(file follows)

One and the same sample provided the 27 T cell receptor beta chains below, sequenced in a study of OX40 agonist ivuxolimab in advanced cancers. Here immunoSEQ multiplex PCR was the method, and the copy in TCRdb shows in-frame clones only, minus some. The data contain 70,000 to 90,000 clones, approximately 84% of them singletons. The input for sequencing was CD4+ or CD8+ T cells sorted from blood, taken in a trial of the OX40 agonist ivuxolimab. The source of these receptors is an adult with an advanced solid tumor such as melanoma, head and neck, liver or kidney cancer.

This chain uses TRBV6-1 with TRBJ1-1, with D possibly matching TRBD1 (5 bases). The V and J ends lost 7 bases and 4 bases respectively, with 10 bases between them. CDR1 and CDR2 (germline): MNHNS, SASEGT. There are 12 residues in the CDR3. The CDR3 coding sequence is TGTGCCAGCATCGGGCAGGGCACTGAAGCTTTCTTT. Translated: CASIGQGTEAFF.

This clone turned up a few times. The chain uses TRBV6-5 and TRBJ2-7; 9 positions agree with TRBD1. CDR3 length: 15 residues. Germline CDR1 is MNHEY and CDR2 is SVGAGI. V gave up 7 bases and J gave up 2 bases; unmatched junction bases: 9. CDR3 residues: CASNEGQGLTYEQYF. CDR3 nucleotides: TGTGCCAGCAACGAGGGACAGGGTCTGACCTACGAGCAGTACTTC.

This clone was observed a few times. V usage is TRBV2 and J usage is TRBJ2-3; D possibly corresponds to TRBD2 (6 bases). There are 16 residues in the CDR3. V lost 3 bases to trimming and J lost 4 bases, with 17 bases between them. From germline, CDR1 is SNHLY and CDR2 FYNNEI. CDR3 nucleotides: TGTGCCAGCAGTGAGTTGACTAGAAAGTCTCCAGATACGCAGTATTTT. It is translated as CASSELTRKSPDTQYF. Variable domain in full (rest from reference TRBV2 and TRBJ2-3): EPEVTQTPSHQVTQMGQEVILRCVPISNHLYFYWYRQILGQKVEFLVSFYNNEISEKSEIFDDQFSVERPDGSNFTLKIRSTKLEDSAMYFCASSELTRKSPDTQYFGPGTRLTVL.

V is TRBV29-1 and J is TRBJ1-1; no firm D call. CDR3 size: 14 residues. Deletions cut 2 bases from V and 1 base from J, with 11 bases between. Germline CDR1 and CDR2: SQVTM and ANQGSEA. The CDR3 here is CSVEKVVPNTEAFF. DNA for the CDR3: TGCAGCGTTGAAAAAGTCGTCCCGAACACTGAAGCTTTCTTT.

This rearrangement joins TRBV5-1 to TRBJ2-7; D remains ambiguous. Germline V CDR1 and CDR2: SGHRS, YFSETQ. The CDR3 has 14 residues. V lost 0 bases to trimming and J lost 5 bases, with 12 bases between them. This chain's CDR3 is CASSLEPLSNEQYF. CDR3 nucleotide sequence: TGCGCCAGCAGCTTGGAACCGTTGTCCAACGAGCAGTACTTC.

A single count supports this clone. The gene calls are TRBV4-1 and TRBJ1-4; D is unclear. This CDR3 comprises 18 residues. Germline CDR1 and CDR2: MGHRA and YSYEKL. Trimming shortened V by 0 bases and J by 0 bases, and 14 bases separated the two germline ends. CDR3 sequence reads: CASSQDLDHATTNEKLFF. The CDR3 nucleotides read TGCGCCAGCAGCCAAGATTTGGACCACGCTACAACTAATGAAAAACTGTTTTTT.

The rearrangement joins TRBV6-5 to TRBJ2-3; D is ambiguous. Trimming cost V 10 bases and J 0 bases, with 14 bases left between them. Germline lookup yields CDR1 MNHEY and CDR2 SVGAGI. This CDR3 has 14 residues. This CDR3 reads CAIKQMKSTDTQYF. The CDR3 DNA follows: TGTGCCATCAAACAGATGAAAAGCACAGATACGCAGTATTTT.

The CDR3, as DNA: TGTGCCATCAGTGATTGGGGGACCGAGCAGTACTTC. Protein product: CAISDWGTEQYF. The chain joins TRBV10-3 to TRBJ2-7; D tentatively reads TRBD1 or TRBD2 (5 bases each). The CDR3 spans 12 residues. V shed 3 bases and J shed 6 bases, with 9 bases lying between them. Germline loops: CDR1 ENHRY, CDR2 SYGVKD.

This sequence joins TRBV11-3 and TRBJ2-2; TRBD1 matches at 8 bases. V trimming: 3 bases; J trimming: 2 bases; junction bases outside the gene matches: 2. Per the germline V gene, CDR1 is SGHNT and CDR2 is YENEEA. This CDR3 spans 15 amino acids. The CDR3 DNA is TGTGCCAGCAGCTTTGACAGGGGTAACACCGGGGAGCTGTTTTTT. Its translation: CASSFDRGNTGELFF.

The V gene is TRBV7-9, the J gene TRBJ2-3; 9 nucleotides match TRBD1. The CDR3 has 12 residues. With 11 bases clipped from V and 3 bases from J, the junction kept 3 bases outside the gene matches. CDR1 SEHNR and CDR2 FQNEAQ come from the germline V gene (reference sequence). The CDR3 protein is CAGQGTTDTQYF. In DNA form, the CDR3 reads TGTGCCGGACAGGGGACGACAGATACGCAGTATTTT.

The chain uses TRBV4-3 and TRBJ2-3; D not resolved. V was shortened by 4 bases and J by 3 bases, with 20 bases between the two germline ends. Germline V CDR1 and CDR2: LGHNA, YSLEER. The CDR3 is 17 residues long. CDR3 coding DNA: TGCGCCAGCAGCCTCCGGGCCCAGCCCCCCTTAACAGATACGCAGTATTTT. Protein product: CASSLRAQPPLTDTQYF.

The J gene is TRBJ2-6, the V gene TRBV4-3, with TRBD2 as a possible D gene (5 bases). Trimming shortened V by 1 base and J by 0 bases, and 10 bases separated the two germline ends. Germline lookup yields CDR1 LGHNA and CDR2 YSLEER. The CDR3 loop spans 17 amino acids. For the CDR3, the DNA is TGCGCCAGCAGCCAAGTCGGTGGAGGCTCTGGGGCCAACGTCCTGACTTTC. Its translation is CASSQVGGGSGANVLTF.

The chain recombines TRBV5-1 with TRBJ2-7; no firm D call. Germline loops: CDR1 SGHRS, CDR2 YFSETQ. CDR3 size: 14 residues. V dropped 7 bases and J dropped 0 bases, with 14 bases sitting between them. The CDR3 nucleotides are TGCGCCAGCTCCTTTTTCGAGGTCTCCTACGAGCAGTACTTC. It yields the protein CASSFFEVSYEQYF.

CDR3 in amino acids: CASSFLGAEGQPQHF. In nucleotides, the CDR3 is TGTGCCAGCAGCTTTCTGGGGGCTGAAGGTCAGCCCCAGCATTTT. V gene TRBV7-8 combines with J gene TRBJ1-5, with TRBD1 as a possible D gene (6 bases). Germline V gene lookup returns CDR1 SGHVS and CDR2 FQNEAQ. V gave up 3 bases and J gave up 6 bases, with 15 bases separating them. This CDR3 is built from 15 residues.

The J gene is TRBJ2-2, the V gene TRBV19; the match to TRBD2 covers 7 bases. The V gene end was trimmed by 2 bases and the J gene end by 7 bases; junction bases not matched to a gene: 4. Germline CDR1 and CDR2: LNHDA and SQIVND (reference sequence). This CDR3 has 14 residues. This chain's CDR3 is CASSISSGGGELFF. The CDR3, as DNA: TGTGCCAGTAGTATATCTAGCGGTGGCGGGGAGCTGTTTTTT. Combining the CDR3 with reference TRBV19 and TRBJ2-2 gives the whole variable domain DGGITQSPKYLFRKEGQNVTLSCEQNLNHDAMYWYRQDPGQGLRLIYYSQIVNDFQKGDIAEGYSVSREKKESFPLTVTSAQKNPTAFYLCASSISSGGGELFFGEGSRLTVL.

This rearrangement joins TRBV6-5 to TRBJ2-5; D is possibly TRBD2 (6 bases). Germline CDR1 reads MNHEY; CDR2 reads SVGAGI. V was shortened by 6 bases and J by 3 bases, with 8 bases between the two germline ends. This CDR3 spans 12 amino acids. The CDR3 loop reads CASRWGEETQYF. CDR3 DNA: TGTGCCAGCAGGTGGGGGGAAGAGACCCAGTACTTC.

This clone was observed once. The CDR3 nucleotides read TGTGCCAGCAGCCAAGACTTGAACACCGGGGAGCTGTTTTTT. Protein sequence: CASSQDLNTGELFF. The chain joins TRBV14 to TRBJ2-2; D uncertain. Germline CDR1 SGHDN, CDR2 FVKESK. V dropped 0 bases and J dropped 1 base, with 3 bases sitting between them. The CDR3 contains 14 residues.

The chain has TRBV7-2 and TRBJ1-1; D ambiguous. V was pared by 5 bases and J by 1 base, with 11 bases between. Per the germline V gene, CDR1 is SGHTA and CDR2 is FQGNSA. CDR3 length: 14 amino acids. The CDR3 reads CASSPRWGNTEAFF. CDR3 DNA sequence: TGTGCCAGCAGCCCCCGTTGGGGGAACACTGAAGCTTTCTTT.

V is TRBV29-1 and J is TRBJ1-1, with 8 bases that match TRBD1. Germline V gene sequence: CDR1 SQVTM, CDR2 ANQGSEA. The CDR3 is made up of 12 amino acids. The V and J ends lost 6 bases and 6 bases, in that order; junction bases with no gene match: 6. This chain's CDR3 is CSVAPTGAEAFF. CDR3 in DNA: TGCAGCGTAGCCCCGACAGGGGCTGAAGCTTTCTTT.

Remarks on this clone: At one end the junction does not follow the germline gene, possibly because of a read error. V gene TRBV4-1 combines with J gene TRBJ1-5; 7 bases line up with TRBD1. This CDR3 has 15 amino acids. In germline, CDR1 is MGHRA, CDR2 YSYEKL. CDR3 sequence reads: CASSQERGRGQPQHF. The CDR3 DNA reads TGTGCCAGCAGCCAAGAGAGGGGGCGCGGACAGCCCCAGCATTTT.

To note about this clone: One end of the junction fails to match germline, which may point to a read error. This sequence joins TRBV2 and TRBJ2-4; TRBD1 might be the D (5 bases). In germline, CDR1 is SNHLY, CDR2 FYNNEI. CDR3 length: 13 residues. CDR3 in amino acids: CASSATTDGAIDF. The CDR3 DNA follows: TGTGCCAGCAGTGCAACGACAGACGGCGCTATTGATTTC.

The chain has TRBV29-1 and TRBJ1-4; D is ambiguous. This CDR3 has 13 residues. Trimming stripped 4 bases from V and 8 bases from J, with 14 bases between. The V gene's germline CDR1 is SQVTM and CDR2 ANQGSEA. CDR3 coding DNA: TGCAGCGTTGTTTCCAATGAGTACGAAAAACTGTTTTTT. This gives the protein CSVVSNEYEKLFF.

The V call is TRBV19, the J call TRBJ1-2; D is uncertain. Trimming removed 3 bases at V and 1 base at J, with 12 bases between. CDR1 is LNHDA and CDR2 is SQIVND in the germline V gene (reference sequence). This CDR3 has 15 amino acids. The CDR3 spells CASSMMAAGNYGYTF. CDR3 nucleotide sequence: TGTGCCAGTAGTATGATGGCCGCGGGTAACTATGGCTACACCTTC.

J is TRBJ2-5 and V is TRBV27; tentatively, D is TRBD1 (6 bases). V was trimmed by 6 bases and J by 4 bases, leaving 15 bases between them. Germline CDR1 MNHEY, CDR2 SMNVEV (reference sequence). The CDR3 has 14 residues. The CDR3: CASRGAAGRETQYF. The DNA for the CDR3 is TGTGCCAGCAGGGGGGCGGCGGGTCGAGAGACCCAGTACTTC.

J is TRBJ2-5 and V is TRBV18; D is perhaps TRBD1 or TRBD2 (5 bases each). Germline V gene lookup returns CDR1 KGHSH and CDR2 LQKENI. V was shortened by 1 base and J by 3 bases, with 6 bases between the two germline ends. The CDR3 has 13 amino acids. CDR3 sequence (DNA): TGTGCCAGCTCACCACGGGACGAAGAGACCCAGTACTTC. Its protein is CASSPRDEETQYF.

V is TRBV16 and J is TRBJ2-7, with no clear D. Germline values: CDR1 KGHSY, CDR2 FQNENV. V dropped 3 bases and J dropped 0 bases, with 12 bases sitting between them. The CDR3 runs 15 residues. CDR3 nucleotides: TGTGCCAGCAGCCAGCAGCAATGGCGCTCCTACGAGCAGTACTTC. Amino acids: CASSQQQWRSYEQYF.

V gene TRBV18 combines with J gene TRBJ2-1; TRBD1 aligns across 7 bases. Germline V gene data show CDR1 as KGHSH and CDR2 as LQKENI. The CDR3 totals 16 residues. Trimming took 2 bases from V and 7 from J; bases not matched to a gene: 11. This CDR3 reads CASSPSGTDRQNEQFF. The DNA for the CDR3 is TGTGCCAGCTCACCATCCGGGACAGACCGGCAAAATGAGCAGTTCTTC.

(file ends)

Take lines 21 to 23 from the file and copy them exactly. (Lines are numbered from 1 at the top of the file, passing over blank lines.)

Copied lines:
Remarks on this clone: At one end the junction does not follow the germline gene, possibly because of a read error. V gene TRBV4-1 combines with J gene TRBJ1-5; 7 bases line up with TRBD1. This CDR3 has 15 amino acids. In germline, CDR1 is MGHRA, CDR2 YSYEKL. CDR3 sequence reads: CASSQERGRGQPQHF. The CDR3 DNA reads TGTGCCAGCAGCCAAGAGAGGGGGCGCGGACAGCCCCAGCATTTT.

To note about this clone: One end of the junction fails to match germline, which may point to a read error. This sequence joins TRBV2 and TRBJ2-4; TRBD1 might be the D (5 bases). In germline, CDR1 is SNHLY, CDR2 FYNNEI. CDR3 length: 13 residues. CDR3 in amino acids: CASSATTDGAIDF. The CDR3 DNA follows: TGTGCCAGCAGTGCAACGACAGACGGCGCTATTGATTTC.

The chain has TRBV29-1 and TRBJ1-4; D is ambiguous. This CDR3 has 13 residues. Trimming stripped 4 bases from V and 8 bases from J, with 14 bases between. The V gene's germline CDR1 is SQVTM and CDR2 ANQGSEA. CDR3 coding DNA: TGCAGCGTTGTTTCCAATGAGTACGAAAAACTGTTTTTT. This gives the protein CSVVSNEYEKLFF.